Eat less, exercise more.
Everybody knows the recipe for optimum health: Eat right and exercise. But that's often easier said than done, especially after you've started slacking and work and family life make it tough to squeeze in workouts and square meals. So once you've decided to give getting healthier a go, you want to do it in a way that'll stick. According to a new study, that means making dietary changes and hitting the treadmill simultaneously, rather than starting one or the other first.
Researchers from Stanford University rounded up 200 adults who were too time-strapped to exercise and ate subpar diets but wanted to lead healthier lives. They divided participants into four groups. The first group was coached on how to start eating better and exercising at the same time, the second group learned how to tweak their diet only and then begin working out a few months later, the third was told just to exercise first and then pick more nutritious foods later, and the final group was instructed to keep things status quo but received stress-management coaching.
After tracking the participants' progress for a year, the researchers found that those who improved their diets and got active at the same time stuck to both plans way better than the other groups. The people who exercised first generally caught on to eating more nutritiously later, but they had a harder time of it than those who did both simultaneously. And the ones who did a diet overhaul first? Although they achieved their eating goals, they struggled to fit exercise into their routines.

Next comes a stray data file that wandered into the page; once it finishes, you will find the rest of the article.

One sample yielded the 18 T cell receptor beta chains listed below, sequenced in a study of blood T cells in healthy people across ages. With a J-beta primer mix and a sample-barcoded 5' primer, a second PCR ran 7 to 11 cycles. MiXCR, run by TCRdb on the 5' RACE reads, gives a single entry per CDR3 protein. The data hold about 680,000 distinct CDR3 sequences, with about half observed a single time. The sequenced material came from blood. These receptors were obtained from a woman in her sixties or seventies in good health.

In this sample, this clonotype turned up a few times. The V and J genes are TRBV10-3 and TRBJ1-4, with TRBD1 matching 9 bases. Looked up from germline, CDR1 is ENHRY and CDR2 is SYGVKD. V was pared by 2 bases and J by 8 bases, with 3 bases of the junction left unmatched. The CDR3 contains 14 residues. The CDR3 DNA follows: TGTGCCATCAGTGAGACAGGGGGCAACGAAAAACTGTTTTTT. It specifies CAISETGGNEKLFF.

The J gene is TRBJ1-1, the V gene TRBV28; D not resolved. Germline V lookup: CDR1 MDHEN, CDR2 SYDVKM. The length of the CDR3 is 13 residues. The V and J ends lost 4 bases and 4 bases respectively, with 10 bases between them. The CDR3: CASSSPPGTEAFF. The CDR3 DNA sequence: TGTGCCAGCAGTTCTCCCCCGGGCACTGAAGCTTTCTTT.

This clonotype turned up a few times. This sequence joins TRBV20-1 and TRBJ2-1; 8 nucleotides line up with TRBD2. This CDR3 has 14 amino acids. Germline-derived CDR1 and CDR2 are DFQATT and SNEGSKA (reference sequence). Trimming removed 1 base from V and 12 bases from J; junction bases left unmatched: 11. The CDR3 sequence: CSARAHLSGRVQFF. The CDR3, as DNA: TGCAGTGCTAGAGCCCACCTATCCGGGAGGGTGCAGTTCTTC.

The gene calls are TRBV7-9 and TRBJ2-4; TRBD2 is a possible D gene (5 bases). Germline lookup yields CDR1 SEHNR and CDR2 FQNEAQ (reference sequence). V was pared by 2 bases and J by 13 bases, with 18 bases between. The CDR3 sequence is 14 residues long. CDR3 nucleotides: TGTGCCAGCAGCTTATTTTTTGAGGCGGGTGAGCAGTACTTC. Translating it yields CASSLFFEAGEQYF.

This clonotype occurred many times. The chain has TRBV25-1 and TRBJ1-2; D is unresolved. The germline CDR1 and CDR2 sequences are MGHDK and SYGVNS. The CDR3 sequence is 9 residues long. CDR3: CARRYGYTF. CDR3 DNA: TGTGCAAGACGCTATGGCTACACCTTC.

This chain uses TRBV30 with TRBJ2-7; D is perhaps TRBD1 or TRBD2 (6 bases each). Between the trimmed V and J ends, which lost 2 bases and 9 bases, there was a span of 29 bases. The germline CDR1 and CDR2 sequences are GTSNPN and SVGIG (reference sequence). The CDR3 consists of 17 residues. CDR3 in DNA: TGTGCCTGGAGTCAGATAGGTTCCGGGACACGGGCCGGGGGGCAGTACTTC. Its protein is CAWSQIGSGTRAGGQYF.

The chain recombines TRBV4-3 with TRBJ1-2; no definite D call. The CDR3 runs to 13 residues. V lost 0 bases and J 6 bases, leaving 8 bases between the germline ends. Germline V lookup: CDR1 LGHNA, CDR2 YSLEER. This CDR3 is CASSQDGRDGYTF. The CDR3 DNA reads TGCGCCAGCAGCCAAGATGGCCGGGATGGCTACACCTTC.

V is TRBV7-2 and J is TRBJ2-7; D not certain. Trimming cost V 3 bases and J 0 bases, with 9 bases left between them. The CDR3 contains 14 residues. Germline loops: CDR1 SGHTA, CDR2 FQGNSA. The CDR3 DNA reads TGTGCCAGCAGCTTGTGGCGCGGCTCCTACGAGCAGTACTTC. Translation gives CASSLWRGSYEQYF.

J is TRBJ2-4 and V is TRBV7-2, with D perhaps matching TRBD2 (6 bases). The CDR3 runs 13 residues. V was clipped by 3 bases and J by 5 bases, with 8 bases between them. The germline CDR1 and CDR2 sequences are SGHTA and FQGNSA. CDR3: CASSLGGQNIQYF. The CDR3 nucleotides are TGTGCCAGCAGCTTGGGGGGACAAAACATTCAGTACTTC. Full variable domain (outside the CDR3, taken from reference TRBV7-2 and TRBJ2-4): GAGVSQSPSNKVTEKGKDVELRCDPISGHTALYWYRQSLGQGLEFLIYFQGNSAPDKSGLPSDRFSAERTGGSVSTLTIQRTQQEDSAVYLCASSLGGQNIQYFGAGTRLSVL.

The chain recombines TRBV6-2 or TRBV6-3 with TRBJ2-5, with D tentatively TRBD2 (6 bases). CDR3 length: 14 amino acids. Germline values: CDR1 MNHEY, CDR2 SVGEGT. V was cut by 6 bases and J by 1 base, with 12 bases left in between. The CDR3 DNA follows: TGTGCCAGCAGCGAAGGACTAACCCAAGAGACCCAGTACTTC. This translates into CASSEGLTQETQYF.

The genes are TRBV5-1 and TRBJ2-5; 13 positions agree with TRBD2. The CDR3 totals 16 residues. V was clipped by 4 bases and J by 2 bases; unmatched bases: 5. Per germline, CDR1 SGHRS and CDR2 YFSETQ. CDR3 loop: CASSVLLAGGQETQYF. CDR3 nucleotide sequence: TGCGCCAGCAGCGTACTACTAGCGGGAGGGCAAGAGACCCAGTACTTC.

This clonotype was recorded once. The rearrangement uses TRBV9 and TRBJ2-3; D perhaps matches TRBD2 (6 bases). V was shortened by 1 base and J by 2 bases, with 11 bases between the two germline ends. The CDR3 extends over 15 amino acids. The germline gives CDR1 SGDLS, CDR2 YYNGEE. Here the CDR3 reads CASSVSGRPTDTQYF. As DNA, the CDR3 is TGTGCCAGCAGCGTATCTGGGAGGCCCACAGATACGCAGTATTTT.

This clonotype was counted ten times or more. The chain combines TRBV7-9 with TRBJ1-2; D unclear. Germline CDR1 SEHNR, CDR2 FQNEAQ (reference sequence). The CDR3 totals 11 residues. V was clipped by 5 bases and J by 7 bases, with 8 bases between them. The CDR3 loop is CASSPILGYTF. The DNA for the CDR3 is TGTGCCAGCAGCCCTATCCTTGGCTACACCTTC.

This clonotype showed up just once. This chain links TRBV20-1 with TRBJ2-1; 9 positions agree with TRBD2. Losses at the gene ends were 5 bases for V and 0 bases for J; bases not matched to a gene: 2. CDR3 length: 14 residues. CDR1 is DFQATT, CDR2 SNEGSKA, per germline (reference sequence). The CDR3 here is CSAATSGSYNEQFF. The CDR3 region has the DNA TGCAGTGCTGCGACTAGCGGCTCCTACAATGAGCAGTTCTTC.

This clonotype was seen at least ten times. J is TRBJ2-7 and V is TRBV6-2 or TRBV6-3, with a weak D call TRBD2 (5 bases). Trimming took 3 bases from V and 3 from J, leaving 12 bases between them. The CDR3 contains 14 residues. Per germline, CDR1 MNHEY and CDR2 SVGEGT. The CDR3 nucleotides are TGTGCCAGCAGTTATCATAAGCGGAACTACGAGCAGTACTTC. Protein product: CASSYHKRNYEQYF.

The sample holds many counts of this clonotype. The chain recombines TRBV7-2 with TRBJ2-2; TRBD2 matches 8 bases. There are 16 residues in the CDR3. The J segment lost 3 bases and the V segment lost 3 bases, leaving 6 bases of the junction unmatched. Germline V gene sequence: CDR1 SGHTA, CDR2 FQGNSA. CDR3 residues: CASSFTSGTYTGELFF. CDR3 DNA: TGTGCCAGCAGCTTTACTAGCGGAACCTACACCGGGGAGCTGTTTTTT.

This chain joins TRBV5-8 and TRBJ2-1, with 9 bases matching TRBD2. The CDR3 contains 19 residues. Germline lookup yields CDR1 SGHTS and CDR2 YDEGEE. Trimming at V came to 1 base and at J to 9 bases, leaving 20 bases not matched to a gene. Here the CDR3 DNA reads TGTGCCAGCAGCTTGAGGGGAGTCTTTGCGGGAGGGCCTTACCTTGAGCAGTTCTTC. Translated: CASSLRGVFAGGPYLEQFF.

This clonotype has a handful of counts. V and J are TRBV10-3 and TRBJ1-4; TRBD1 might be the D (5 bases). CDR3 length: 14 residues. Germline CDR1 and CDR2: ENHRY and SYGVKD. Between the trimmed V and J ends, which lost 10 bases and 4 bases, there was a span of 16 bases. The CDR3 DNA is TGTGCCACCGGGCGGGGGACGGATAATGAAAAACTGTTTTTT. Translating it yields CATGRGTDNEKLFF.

According to lead study author Abby King, the diet-first group had a tough time getting active because "by starting with dietary changes, we think they were so focused on the multiple food decisions they had to make throughout the day that it left little motivational energy to tackle physical activity subsequently." Plus, she says people generally already have eating penciled into their day, whereas physical activity must be added to already-busy schedules, and that can be challenging when it hasn't been given equal priority with dietary changes from the get-go.
By contrast, King says that by tackling exercise first, people are at their "freshest" from a motivational perspective and may be better at figuring out ways to manage their time to allow for more physical activity. "In addition, some of the positive feelings we experience from exercise may help in making another health behavior change, such as diet," she says.
There you have it. If you want to eat better and get fit, go all in.